Photo: Yanan Li
Members of the Royal Stockholm Philharmonic Orchestra. Photo: Mats Lundqvist.
Conductor laureate Alan Gilbert leads the Royal Stockholm Philharmonic Orchestra in this emotional music.
Thursday 3 February 2022 19.00Ends approximately 20.15
In 1907, Gustav Mahler was diagnosed with an incurable heart condition, and his daughter Maria Anna died of diphtheria. In light of this, it mattered less that the newspapers had launched a campaign demanding that he resign as head of the Vienna Opera. He had already been thinking of stepping down to have more time for life and creativity, and he had also received a generous offer from the Metropolitan in New York.
But now death was a close companion, and one can easily imagine that the ninth symphony is a portrayal of his thoughts and perceptions of destruction – of the end. Still, the music is not dark through and through. Despite a certain dissolved tonality, the piece has a forward-looking energy and sense of beauty, as if he wants to let life and the future in, while also portraying his immeasurable pain.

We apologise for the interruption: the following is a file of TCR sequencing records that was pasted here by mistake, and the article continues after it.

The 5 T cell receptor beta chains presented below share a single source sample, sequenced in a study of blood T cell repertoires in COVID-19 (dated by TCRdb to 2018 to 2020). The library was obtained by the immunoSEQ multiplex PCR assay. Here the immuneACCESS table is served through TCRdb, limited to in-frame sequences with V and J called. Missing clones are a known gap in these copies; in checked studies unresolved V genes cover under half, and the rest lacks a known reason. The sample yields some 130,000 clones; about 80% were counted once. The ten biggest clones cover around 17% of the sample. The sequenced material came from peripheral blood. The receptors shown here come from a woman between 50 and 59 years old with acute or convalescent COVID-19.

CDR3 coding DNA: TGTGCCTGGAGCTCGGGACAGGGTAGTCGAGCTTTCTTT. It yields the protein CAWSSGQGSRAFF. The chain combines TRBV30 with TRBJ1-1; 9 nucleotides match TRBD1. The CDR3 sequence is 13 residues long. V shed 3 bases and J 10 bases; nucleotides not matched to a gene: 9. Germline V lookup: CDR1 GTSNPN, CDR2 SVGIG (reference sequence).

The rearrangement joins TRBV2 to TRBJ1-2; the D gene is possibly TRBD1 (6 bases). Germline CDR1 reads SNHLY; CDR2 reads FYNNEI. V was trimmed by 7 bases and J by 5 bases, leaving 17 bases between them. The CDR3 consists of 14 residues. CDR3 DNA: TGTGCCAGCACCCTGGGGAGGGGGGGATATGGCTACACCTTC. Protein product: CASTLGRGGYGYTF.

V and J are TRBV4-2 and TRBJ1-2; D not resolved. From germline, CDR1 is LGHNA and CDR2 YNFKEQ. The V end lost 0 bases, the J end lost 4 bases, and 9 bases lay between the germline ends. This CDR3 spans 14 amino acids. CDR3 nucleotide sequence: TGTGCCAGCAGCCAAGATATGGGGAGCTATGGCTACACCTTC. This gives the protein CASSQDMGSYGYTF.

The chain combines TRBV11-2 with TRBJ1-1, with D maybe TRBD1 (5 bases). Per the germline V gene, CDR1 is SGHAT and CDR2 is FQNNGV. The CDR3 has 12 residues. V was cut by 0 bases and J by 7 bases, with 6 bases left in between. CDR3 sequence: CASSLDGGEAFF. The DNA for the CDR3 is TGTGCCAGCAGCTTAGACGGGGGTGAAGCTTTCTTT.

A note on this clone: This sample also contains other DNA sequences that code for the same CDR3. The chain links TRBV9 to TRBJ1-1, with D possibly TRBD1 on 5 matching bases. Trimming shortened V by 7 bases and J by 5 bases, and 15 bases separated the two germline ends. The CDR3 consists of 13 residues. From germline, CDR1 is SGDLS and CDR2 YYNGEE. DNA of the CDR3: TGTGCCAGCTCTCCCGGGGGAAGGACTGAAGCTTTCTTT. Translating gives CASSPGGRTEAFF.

American conductor Alan Gilbert is chief conductor of the Hamburg NDR Elbphilharmonie since 2019; as of 2021, he is also the music director of the Royal Swedish Opera in Stockholm. Gilbert was chief conductor of the Royal Stockholm Philharmonic Orchestra 2000–08 and he is now its conductor laureate; he was subsequently chief conductor of the New York Philharmonic Orchestra.
The musicApproximate times
Gustav Mahler Symphony No. 979 min
- Royal Stockholm Philharmonic Orchestra
- Alan Gilbert conductor